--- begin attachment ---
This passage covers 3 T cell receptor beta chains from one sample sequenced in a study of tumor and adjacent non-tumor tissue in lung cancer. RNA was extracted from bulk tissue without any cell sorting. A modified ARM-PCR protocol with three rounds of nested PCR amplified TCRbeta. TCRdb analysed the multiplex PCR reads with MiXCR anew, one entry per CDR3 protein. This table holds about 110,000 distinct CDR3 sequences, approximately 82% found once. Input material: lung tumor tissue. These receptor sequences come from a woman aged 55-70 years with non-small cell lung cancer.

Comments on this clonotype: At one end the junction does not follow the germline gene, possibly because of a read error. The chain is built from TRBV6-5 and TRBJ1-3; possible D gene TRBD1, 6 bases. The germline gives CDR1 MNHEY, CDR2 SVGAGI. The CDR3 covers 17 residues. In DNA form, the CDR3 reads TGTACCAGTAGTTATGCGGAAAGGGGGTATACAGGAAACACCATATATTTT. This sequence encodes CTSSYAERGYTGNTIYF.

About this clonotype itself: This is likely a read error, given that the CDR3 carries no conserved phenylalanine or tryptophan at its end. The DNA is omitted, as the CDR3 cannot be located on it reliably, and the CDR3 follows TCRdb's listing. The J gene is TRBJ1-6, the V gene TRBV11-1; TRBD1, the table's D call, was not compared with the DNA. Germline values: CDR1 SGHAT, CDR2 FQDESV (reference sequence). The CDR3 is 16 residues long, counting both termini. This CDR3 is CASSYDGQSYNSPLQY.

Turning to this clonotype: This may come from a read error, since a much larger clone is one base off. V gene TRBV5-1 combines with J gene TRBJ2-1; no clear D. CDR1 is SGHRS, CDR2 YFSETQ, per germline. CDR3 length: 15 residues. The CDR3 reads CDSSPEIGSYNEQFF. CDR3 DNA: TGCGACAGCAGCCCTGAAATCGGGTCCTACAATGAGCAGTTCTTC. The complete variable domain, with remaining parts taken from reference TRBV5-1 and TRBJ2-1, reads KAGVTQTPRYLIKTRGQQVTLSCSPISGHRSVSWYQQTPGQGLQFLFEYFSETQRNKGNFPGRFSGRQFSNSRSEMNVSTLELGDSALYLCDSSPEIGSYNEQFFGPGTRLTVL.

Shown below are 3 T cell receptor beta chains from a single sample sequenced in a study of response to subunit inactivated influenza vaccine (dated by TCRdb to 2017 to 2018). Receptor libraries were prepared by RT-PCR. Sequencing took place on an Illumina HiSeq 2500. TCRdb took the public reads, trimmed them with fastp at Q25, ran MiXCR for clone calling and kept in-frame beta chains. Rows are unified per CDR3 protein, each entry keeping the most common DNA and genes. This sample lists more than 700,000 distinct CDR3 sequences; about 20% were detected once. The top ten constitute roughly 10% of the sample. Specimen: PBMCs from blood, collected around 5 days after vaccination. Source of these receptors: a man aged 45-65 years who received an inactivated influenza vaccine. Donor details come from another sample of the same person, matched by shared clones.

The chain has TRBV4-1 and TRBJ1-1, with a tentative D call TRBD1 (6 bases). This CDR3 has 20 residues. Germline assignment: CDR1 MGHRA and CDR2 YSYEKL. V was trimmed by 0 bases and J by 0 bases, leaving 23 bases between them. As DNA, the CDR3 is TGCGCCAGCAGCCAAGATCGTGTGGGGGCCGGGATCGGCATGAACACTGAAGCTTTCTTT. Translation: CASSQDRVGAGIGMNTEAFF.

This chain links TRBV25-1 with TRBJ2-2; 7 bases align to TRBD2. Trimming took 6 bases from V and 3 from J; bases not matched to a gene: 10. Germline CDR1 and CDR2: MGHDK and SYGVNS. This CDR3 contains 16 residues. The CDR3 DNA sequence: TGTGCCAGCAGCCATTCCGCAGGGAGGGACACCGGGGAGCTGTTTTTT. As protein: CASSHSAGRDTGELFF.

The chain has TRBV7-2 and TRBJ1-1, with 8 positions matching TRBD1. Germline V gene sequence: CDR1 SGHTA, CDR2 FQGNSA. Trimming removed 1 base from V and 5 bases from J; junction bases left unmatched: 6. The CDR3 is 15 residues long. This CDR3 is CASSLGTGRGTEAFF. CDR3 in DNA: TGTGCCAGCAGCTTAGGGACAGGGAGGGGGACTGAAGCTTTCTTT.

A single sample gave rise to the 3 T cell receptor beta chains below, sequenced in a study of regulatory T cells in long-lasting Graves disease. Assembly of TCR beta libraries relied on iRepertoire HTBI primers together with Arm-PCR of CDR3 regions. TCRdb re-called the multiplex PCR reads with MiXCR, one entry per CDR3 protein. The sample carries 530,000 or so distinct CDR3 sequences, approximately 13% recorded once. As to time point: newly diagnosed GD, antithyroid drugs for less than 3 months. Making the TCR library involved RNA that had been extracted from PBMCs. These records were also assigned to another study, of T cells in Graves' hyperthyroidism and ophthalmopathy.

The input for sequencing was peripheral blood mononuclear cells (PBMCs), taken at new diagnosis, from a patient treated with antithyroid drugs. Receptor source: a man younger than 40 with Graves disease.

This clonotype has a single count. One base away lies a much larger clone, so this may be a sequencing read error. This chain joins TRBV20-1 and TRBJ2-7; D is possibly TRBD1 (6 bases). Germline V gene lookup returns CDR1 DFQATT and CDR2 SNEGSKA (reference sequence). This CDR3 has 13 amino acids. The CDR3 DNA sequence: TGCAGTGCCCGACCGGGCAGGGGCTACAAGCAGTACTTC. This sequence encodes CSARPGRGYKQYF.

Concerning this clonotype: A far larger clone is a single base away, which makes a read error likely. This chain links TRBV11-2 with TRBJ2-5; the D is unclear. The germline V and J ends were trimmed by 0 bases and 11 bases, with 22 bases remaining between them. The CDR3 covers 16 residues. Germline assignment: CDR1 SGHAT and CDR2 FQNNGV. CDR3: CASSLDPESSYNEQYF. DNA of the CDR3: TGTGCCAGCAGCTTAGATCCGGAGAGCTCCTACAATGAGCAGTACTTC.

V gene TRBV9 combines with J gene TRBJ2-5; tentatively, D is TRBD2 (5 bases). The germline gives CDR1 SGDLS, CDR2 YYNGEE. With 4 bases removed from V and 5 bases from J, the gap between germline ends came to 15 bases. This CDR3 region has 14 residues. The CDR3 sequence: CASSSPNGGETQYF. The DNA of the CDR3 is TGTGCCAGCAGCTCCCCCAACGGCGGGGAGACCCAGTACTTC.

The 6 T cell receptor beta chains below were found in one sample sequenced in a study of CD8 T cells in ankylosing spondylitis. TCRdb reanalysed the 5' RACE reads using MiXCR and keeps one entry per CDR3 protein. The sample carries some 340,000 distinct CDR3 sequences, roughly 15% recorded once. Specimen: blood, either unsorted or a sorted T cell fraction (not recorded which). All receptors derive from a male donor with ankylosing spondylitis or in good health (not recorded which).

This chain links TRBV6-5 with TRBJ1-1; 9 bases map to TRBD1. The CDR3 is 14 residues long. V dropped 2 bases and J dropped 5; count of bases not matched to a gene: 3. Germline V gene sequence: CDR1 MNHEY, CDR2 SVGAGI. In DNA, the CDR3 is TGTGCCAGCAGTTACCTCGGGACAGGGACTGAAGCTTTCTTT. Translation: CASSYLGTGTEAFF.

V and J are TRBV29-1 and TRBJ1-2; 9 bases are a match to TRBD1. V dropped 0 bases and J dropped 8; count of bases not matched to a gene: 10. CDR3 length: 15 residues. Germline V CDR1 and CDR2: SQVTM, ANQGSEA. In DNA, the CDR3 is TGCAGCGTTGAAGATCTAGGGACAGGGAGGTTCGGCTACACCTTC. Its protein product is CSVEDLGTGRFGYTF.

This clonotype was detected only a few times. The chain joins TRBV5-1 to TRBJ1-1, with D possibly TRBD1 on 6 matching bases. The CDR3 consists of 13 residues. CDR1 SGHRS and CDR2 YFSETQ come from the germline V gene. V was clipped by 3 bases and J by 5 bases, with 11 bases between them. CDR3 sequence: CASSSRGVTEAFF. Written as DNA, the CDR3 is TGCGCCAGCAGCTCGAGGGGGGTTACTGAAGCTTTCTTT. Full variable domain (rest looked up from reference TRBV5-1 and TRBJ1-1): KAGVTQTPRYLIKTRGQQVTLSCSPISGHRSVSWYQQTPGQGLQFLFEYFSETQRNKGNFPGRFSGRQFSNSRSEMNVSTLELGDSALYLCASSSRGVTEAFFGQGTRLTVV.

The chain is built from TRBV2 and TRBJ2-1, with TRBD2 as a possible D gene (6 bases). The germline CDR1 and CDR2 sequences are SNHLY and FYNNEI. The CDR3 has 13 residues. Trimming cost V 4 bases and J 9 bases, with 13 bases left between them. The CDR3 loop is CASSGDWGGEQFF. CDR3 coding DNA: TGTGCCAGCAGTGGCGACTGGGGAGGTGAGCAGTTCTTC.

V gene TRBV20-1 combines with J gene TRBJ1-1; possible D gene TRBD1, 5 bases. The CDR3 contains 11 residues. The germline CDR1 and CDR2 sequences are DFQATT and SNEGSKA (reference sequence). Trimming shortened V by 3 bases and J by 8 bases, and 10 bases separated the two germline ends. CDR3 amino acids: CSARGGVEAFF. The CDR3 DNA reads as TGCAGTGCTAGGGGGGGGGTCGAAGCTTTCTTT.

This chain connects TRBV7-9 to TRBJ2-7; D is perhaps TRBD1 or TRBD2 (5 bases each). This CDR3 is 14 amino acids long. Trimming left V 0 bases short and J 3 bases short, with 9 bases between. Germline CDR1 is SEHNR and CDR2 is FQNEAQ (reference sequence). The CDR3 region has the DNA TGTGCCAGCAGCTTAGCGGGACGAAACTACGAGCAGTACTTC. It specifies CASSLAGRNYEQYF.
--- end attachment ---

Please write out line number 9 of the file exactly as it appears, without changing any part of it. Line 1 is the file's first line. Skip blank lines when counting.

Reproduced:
A single sample gave rise to the 3 T cell receptor beta chains below, sequenced in a study of regulatory T cells in long-lasting Graves disease. Assembly of TCR beta libraries relied on iRepertoire HTBI primers together with Arm-PCR of CDR3 regions. TCRdb re-called the multiplex PCR reads with MiXCR, one entry per CDR3 protein. The sample carries 530,000 or so distinct CDR3 sequences, approximately 13% recorded once. As to time point: newly diagnosed GD, antithyroid drugs for less than 3 months. Making the TCR library involved RNA that had been extracted from PBMCs. These records were also assigned to another study, of T cells in Graves' hyperthyroidism and ophthalmopathy.